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Third wave repercussions | Art & Culture

A new solution was suggested at a concert held in Barcelona, which countered the optimism that the pandemic was receding any time soon. The current wave may have put a dampener on the sanguine souls wanting an early return to the activity that we have grown familiar with without ever thinking that it could be put to an end or halted due to circumstances arising unexpectedly. The event in Barcelona offered a glimpse of what mass gatherings may look like for a long time after the pandemic subsides. The event was put together by the organisers of some of Spain’s largest music festivals including Sonar, Primavera Sound and Cruilla Barcelona Festival, in partnership with regional health authorities, doctors and epidemiologists at Hospital Germans Trias i Pujol in the nearby city of Badalona.

Over the last few weeks, hopes had revived in Pakistan for the return of live cultural activity. A number of programmes were planned and some were held. There was a youth competition, where young artists were supposed to display their undiscovered talent, and there were festivals organised to uphold the cultures of the various regions of the country focusing primarily on the four provinces. Spring festivals of varying sizes were opened to the public in late February but the zest and the vigour were stopped in their tracks by a sudden spike in the number of Covid cases reported in the recent days.

Smaller events had also started being organised. These included references for the dear departed and occasional literary events highlighting an author or a book. No one had ventured yet to plan and organise public events where the number of participants would be bigger than can be easily counted. While a mass event on the cultural front was not held, political rallies were held and hundreds of thousands turned up in support of the opposition and of the government.

Most of the activities like live performances of music and plays have transferred to the digital media but the yearning for live concerts and plays where people form an audience at a designated place had remained. There was always an understanding that the shift to online media was a temporary affair – a stop-gap arrangement while the things returned to normal with yet another victory over a public health challenge. However, it is now becoming clear that the original optimism was premature and that the pandemic will take longer to deal with successfully and that changes made in the meantime may not be so transient after all. Some arrangements will have to be concocted to meet with the mounting thirst for live cultural activity a designated place – a nostalgia for how things used to happen.

Where live activity is concerned, it is not only about what is happening on stage; how the audience interacts with it is also important. Even where such interaction is not overt, the covert motivation, inspiration and the connection it triggers among those present, are a vital part of the shared experience. The togetherness generates a host of possibilities that could be the seeds planted in the soil for sprouting in the future.

In Barcelona, one could not turn up at the Sant Jordi stadium a few minutes before the start and get a ticket at the door. Fans had to download an app, input their contact details and make an appointment for a rapid Covid test on the day of the concert. Five thousand electrified fans then sang, jumped and danced to the Indie-pop numbers. It might have been any Saturday night gig before the pandemic if it weren’t for the masks, the whiff of sanitiser and the tickets proving a negative Covid-19 test finding. The audience were instructed to not take their masks off because the success of live music in Europe and the world depended on the concert. Before the music started, giant screens showed videos of doctors encouraging people to follow the rules.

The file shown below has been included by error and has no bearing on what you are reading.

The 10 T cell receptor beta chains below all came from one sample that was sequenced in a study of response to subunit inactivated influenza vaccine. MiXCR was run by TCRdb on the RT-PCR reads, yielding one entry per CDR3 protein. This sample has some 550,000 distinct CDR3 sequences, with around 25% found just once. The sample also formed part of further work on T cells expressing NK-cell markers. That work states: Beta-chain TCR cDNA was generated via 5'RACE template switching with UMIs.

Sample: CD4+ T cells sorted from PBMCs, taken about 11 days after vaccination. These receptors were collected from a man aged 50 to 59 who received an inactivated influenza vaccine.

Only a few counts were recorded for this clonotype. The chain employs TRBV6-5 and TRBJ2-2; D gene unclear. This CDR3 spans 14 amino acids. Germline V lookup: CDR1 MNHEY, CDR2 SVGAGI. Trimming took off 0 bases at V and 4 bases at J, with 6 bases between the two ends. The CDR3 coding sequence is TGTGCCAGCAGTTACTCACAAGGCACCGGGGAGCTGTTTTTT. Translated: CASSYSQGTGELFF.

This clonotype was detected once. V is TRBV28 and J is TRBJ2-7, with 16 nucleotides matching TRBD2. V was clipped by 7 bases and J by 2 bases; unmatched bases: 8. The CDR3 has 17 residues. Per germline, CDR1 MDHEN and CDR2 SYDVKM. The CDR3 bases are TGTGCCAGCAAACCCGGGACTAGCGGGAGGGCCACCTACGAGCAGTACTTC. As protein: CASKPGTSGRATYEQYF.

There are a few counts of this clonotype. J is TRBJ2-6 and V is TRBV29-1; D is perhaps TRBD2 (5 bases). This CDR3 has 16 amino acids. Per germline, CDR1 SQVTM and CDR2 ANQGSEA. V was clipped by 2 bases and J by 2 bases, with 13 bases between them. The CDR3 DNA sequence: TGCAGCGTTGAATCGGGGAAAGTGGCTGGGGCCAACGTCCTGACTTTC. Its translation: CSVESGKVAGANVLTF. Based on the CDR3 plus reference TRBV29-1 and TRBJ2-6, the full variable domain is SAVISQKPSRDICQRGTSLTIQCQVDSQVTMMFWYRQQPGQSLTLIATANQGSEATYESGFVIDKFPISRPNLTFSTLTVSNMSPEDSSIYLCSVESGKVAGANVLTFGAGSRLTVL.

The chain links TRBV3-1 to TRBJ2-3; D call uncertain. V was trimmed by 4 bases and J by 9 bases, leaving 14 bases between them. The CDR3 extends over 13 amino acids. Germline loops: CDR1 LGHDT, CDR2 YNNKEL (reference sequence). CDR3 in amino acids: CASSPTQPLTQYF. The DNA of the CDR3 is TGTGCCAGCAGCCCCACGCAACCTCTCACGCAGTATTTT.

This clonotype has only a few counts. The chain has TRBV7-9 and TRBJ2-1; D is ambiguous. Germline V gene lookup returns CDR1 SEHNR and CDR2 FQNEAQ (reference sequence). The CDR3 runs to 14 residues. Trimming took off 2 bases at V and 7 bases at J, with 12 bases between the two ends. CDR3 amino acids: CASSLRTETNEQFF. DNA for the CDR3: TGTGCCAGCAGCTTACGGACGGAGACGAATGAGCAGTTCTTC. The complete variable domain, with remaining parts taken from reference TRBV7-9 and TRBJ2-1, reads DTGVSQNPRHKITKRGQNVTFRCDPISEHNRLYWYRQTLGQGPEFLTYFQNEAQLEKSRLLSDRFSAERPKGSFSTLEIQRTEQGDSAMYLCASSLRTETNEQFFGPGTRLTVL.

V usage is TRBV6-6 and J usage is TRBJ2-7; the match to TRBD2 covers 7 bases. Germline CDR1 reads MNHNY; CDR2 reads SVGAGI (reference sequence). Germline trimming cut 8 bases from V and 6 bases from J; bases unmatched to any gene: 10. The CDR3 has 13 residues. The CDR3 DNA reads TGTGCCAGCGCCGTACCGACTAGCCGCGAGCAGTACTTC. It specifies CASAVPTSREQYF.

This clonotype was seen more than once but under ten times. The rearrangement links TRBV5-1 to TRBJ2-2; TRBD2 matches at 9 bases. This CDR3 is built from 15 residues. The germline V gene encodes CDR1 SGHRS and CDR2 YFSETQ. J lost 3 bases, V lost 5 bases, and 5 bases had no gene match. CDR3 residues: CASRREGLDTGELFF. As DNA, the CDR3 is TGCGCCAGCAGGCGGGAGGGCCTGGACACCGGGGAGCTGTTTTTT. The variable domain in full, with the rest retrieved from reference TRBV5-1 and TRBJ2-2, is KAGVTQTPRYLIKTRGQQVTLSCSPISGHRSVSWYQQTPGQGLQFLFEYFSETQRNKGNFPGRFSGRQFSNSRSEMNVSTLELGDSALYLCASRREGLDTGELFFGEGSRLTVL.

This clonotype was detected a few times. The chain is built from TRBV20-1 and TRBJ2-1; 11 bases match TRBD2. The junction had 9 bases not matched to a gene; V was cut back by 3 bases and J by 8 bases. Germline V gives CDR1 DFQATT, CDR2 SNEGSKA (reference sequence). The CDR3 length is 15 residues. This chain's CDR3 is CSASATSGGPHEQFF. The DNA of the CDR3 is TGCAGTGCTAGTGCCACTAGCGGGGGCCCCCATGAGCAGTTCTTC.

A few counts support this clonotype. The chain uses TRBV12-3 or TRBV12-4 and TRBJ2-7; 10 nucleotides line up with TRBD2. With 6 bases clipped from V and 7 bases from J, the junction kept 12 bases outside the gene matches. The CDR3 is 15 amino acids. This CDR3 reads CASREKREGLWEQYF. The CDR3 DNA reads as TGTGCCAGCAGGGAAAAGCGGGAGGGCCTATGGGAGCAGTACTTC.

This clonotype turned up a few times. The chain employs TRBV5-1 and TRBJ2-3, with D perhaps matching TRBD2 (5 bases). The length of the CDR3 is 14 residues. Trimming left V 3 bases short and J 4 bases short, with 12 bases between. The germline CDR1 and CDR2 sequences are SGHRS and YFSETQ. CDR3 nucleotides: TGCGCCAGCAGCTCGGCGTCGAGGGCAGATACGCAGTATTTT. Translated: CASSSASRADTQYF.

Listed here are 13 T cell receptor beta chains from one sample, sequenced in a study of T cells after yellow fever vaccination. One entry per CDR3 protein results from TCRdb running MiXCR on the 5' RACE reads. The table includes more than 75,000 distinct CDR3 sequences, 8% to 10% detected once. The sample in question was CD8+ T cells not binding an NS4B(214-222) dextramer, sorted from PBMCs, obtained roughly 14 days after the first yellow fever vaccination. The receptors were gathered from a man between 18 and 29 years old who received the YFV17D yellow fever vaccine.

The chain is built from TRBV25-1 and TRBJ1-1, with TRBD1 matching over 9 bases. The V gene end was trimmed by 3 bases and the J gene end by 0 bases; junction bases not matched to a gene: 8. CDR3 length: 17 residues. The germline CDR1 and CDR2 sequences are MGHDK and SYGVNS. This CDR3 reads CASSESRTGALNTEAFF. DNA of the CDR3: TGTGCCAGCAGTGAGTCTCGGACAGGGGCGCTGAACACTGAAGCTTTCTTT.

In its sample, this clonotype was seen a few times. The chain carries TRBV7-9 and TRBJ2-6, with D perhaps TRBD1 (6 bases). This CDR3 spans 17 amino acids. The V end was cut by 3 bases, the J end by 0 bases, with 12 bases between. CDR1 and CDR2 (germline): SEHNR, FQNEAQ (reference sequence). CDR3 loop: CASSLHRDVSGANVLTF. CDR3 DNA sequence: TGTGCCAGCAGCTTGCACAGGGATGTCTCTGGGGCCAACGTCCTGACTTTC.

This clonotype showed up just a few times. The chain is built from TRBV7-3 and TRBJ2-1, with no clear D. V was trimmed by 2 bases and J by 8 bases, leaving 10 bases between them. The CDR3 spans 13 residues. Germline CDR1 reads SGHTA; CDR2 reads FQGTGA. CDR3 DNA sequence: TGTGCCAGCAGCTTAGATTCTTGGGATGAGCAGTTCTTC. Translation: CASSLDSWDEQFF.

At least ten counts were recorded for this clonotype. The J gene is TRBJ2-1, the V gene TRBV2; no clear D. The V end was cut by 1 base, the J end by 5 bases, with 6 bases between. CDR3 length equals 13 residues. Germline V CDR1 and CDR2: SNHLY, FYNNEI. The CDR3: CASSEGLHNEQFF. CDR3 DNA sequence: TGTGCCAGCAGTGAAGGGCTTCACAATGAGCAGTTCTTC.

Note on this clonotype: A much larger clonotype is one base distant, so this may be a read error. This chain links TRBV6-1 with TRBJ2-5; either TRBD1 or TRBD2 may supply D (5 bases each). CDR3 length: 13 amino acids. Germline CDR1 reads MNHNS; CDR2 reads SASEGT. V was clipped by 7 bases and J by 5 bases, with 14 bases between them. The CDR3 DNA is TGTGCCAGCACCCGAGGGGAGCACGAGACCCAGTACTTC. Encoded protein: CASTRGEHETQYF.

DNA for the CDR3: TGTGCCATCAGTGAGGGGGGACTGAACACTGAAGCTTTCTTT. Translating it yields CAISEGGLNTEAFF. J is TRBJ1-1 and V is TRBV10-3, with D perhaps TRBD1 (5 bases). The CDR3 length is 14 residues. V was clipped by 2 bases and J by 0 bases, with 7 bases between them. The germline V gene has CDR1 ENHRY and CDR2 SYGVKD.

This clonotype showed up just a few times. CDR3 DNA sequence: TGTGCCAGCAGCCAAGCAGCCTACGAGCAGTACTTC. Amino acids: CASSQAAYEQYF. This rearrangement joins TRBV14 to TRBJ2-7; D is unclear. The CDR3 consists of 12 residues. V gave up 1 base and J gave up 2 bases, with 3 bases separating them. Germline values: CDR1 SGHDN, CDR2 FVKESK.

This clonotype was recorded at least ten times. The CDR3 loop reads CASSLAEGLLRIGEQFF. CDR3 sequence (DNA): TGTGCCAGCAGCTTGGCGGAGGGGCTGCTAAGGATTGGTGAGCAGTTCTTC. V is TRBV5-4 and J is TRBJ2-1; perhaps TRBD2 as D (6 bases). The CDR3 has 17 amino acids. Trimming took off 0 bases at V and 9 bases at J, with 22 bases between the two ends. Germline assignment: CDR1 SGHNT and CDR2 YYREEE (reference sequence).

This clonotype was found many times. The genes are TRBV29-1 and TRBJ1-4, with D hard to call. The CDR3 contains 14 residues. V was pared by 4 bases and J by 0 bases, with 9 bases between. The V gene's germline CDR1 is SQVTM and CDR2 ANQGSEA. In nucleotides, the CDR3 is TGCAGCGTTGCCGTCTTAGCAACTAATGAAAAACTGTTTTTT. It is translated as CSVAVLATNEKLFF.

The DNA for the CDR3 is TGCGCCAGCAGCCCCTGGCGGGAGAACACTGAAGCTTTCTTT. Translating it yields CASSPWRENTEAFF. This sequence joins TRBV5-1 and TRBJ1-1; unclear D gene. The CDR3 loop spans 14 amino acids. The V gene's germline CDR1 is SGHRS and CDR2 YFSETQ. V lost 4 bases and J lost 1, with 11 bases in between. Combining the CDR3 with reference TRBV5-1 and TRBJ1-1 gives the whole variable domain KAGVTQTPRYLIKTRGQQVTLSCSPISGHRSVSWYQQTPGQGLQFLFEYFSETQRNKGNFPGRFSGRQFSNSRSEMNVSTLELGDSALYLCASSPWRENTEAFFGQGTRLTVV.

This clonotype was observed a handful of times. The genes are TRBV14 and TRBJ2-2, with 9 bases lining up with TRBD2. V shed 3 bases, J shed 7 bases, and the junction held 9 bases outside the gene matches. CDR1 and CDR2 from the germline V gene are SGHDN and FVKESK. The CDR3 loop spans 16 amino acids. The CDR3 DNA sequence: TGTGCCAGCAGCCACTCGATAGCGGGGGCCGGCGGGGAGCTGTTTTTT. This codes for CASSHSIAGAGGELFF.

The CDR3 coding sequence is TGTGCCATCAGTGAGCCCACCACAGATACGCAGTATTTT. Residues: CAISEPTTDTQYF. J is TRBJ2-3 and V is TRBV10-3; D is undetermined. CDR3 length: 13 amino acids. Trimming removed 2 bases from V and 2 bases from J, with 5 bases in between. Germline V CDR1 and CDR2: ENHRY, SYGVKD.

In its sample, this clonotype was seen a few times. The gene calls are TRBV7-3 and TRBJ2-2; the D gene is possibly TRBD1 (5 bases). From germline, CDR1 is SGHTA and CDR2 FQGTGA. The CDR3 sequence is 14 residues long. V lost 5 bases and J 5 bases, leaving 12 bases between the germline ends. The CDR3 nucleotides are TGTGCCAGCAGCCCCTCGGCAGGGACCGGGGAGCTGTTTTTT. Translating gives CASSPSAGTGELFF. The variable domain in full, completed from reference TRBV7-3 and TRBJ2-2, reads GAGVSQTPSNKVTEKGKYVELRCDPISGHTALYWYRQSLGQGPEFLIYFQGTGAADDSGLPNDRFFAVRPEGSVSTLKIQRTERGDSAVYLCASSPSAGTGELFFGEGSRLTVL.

People testing negative got a code to gain entrance to the building, while those who tested positive were offered a refund. Inside, masks were mandatory and the public was divided in three areas. The audience was told by the concert director that the air they inhaled inside had the same quality as the air outside, “the doctors tell us it might be safer to be at the concert than walking in the street because we have created a sanitary bubble in which we know everyone has been tested.”

Attendants’ data had been crossed-referenced with data from public health authorities so that if someone tested positive over the next two weeks the organisers would know.

This followed a pilot concert in December in Barcelona that had allowed 500 people. Preparations for the second phase took months and included following advice on health protocols and a renovation of the stadium’s ventilation equipment.

The event hasn’t turned a profit, but the organisers hope that faster and cheaper rapid tests will make mass live music possible in the near future, offering a lifeline to one of the worst hit sectors of the economy.

One wonders whether a public event of this scale would be possible in the country given our proclivity to disregard rules and instructions. In gatherings like weddings people routinely disregard the SOPs as bonhomie takes hold, caution is thrown to the winds.

The writer is a culture critic based in Lahore

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